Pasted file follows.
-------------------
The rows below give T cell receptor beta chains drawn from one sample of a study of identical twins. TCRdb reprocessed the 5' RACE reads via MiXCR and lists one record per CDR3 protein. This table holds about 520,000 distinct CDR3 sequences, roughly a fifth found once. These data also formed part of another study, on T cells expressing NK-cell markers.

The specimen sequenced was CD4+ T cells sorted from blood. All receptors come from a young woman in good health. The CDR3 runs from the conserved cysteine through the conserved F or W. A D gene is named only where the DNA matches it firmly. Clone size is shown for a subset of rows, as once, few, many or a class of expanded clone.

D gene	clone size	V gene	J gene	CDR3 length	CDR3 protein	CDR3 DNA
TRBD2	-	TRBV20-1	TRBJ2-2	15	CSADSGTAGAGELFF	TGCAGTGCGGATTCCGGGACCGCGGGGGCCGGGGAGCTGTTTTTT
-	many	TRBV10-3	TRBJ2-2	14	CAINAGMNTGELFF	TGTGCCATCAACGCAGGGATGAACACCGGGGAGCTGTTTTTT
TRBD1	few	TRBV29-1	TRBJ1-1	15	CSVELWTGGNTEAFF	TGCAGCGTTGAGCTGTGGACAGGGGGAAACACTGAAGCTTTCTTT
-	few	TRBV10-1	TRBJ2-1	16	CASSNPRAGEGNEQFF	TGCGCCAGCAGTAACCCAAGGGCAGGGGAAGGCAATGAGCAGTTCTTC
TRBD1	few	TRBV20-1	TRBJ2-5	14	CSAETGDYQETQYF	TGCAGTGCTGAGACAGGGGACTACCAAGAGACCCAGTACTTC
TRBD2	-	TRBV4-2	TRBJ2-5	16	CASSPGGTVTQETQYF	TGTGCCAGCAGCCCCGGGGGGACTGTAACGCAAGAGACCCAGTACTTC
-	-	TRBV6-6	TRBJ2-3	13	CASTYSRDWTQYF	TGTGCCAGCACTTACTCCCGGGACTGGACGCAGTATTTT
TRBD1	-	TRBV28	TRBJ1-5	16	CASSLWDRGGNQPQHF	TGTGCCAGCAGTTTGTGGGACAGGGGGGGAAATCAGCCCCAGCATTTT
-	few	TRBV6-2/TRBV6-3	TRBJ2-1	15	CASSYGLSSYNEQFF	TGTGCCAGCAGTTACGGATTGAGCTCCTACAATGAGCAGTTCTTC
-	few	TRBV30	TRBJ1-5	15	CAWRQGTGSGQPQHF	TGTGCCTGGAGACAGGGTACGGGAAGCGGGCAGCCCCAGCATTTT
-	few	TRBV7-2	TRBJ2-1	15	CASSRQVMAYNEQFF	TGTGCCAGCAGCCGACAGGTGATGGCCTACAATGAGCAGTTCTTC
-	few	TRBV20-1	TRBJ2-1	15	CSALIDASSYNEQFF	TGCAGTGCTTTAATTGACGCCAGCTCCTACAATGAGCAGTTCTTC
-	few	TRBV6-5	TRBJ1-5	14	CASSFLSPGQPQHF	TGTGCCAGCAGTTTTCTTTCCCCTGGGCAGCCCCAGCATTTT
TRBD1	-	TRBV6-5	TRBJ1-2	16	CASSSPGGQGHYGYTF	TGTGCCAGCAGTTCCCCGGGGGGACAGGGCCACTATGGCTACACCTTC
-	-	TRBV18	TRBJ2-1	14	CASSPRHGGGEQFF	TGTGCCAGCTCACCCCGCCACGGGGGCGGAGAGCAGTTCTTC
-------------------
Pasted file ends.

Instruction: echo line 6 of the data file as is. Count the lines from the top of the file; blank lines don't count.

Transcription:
TRBD1	few	TRBV29-1	TRBJ1-1	15	CSVELWTGGNTEAFF	TGCAGCGTTGAGCTGTGGACAGGGGGAAACACTGAAGCTTTCTTT